- Helen Simons and Barry Crawford, "Rwanda: the great genocide debate", LM 88, March 1996. "In reality the Rwandan war was not a campaign of genocide motivated by ethnic hatred."
- Ron Arnold, "Unabomber: a darker shade of green", LM 108, March 1998. Argues that the unabomber is an environmentalist.
- Rune Frøvik and Simon Ward, "The whaler's tale", LM 119, April 1999. Describes restrictions on whaling as "cultural imperialism".
- Thomas Deichmann, "The picture that fooled the world", LM 97, February 1997. Accuses ITV reporters of faking footage of emaciated Bosnian muslims in a Serb detention centre.
- Ceri Dingle, "Fox Hunting is Fun", LM 108, March 1998. "The hunting fraternity should stop waffling about pest control and economics and speak up for the thrill of the chase".
References and further reading
- GMWatch.org, Living Marxism profile, accessed Dec 2003
- Powerbase LM network | Living Marxism
- Archive.org archive of LM Magazine website
- LM group category index
- LM group
- Revolutionary Communist Party
- Institute of Ideas
- Spiked Online
- Mick Hume
- Frank Furedi
- Claire Fox
- Fiona Fox
- James Heartfield
- George Monbiot, "The Revolution Has Been Televised", The Guardian, December 18, 1997.
- George Monbiot, "Far Left of Far Right?", Prospect Magazine, November 1998.
- Matthew Price, "Raving Marxism", Lingua Franca, March 1999.
- Andy Beckett, "Licence to rile", The Guardian, May 15, 1999.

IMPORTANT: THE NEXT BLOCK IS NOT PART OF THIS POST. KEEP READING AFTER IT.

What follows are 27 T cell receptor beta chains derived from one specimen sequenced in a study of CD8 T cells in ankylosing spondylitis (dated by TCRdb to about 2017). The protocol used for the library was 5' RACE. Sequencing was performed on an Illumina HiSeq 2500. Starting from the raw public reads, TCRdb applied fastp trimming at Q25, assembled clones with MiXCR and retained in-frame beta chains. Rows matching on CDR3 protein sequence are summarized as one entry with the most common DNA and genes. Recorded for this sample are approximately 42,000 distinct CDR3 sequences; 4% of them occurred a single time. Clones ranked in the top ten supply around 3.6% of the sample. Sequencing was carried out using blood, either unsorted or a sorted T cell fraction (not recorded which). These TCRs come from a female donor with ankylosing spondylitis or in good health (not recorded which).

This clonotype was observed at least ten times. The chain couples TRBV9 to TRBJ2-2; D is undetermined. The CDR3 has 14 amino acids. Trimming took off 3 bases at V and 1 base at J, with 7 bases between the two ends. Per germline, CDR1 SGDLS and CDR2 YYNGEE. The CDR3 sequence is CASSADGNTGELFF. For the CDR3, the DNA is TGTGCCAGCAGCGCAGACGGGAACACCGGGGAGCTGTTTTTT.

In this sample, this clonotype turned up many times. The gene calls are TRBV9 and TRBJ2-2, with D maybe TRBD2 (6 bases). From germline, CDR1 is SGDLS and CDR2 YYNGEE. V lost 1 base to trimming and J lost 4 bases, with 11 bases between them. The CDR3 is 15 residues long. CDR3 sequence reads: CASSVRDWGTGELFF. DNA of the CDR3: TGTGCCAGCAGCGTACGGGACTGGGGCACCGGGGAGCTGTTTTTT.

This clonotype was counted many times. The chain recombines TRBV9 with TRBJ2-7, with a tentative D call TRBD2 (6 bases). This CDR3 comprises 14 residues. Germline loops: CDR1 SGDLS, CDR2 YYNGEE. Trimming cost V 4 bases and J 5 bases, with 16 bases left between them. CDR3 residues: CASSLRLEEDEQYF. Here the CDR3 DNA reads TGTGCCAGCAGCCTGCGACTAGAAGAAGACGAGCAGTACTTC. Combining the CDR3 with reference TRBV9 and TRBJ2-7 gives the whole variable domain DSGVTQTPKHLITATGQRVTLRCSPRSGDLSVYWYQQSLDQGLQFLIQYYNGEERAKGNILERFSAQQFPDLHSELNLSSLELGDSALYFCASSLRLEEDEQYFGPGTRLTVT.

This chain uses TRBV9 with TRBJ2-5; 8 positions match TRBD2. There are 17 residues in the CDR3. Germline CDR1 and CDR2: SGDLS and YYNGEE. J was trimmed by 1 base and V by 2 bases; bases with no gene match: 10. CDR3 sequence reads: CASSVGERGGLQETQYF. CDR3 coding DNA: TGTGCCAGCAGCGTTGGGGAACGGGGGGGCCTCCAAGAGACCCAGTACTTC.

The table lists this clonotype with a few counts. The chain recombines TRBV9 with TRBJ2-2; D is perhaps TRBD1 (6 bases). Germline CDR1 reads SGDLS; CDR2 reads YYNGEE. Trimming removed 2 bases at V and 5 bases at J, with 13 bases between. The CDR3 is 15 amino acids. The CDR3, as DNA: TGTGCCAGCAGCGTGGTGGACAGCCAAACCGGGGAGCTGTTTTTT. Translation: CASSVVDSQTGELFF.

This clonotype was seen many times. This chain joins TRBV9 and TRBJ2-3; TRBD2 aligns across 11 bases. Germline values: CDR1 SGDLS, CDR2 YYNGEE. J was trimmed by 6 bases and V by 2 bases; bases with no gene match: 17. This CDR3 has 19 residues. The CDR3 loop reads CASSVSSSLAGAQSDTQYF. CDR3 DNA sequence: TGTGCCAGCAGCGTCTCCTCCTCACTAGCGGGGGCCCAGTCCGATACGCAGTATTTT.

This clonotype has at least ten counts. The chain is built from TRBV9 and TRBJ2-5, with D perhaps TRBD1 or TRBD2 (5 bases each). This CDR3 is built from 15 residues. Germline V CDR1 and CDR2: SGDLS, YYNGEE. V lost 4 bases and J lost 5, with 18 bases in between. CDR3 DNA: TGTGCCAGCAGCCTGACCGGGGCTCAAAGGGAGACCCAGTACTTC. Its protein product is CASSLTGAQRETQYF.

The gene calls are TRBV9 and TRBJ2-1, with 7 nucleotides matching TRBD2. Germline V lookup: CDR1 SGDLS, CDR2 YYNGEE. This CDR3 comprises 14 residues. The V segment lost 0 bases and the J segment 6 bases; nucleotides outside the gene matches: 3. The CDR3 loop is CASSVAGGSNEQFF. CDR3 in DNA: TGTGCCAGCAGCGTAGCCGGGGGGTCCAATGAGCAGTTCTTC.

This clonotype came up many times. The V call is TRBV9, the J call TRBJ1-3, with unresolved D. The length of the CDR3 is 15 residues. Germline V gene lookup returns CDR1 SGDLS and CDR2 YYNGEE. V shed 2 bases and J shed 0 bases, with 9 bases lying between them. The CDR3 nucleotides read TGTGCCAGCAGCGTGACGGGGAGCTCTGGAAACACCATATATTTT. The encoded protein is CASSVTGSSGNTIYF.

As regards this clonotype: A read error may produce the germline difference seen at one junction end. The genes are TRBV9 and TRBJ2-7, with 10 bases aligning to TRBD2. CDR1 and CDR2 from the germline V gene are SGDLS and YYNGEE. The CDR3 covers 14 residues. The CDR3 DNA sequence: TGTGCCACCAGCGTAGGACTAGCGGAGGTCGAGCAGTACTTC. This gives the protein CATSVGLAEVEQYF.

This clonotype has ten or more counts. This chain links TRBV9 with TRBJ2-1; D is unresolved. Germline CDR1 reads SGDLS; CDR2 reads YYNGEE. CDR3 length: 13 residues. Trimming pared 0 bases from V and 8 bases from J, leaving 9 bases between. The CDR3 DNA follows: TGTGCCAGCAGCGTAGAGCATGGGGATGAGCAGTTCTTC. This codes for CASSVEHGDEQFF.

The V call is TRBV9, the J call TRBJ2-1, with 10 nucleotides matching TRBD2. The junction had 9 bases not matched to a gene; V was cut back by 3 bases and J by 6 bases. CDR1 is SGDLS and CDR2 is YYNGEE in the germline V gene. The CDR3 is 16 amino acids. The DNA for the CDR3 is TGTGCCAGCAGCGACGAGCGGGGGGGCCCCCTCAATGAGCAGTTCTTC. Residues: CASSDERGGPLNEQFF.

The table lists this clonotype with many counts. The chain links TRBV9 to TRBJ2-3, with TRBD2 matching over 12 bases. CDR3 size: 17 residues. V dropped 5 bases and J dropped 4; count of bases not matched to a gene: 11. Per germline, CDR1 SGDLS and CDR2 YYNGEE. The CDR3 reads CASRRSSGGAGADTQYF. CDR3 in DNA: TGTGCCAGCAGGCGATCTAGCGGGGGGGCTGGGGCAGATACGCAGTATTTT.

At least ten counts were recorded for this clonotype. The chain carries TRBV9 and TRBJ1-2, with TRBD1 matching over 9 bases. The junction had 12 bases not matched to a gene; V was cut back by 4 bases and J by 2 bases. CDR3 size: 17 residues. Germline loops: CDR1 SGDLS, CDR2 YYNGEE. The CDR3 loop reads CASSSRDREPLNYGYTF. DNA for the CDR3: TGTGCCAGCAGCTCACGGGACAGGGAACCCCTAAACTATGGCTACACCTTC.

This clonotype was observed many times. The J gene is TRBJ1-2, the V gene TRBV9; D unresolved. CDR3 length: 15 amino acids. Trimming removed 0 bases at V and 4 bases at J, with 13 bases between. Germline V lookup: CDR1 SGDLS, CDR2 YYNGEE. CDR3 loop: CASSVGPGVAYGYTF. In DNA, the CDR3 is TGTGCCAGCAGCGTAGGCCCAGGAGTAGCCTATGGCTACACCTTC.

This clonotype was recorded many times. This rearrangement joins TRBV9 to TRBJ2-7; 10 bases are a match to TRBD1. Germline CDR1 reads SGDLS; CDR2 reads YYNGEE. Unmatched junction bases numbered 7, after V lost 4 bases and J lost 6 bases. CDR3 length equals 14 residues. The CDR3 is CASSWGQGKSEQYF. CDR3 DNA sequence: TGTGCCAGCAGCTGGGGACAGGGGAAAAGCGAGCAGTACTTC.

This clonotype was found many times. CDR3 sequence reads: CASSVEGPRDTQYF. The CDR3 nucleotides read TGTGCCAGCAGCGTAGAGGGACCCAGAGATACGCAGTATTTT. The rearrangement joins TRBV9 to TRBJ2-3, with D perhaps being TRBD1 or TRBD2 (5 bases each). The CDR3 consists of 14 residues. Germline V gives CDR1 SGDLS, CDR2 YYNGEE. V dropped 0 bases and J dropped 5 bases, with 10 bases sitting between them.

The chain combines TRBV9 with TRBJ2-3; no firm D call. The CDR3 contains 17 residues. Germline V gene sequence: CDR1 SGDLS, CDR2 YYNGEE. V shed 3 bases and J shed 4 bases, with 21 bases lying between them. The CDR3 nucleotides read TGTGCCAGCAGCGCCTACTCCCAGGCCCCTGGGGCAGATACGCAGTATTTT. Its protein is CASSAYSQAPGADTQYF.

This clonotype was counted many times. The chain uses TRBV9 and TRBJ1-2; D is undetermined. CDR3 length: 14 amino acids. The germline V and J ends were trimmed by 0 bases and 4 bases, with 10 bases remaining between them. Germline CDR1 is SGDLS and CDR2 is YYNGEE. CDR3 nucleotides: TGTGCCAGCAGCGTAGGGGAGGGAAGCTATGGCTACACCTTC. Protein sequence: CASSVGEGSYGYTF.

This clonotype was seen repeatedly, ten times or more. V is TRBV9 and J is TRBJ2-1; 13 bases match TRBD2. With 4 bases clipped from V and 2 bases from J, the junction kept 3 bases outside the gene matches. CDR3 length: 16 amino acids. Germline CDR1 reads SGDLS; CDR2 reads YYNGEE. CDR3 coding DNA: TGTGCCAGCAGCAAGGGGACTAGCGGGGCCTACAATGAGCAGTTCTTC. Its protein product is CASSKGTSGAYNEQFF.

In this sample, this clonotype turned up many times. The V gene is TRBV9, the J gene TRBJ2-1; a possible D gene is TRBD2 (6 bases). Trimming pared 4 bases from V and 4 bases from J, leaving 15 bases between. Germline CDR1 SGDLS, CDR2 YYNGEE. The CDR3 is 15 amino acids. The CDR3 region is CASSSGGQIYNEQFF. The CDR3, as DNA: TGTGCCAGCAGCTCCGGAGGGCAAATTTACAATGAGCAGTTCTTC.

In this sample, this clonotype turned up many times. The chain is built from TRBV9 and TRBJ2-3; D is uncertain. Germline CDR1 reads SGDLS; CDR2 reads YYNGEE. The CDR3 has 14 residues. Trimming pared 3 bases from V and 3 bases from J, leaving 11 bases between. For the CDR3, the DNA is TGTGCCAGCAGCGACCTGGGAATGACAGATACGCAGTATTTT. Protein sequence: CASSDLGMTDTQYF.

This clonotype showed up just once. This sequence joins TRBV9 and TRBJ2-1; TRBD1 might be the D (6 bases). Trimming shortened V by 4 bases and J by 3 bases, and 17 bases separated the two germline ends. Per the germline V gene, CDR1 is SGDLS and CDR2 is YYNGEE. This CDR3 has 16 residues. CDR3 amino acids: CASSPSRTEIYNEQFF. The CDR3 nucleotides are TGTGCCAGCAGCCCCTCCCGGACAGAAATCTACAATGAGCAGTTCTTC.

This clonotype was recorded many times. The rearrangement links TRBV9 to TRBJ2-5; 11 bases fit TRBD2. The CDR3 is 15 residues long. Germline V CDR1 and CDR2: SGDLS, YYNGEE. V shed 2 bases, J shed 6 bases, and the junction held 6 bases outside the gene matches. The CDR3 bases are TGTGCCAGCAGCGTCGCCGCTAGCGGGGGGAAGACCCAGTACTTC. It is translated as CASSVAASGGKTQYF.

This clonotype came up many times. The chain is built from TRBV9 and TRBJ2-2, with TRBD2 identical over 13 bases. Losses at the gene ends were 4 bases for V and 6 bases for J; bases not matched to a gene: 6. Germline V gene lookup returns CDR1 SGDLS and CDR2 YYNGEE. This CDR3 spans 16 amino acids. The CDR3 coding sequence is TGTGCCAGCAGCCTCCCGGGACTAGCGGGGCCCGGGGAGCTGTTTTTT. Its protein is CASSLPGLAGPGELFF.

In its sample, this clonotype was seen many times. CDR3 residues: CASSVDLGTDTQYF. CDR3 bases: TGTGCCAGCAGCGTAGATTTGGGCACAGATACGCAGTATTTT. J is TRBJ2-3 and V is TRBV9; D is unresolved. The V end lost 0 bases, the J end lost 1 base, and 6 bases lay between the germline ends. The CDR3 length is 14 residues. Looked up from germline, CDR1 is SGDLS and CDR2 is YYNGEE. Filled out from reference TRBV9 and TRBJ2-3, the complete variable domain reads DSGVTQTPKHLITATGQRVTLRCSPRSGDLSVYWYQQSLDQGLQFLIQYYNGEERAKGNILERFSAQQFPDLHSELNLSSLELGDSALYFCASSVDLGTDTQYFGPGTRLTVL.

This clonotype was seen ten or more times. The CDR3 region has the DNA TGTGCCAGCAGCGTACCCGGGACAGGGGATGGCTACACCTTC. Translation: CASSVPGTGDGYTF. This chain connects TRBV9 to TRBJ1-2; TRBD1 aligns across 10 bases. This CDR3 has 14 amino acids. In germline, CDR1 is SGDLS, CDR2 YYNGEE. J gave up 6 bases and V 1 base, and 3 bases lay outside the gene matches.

- The Guardian, "Living Marxism and the Serbs", 17 March 2002
- Chris McGreal, "Genocide? What genocide?", The Guardian, 20 March 2000
- Eddie Ford, "Farewell, Living Marxism", Weekly Worker 344, 13 July 2000
- David Pallister, John Vidal and Kevin Maguire, "Life after Living Marxism: Fighting for freedom - to offend, outrage and question everything", The Guardian, 8 July 2000
- David Pallister, John Vidal and Kevin Maguire, "Life after Living Marxism: Banning the bans", The Guardian, July 8, 2000.
- Nick Cohen, "The rebels who changed their tune to be pundits", New Statesman, 12 August 2002
- Andrew Billen, "A prickly opinion on just about everything" (profile of Claire Fox), The Times, December 17, 2002.
- George Monbiot, "Invasion of the Entryists", The Guardian, December 9, 2003
- Chris Bunting, "What's a nice Trot doing in a place like this", Times Higher Education Supplement", 28 January 2005 (log-in required). Mirrored "here".
- "Interview with Monbiot on the LM group," LobbyWatch.org, April 11, 2007.
- Andy Rowell, "LobbyWatch: SMC complaint", April 2007. (This is an edited version of a submission made by Andy Rowell to the board of the Science Media Centre).
- Brian Micklethwait, "Revolutionary Communist Party as in Living Marxism as in LM as in Spiked and Institute of Ideas - I agree with George Monbiot: who are these people?", 13 December 2003
- Oliver Kamm, "Living Marxism and Tory Sleaze", 13 December 2003
- Thomas Deichmann, "The picture that fooled the world", LM Magazine issue 97, February 1997
- LM Magazine, Press release to accompany Deichmann article, 25 January 1997
- Ed Vulliamy, "I stand by my story", The Guardian, 2 February 1997
- LM Magazine, "Press statement: ITN tries to gag LM", 21:00 24 January 1997
- Julia Hartley-Brewer, "ITN reporter 'bent over backwards for accuracy'", The Guardian, 1 March 2000
- BBC News, "ITN wins bosnian war libel case", 15 March 2000
- Ed Vulliamy, "Poison in the well of history", The Guardian, 15 March 2000
- Mick Hume, "The end of LM Magazine. Statement by Mick Hume, Editor", 29 March 2000
- John McVicar, "The Scoop that Folded a Magazine", Punch, #106, May 2000
- Alexander Cockburn (with Phillip Knightley's 1998 excerpts), "Storm Over Brockes' Fakery", Counterpunch, November 5/6, 2005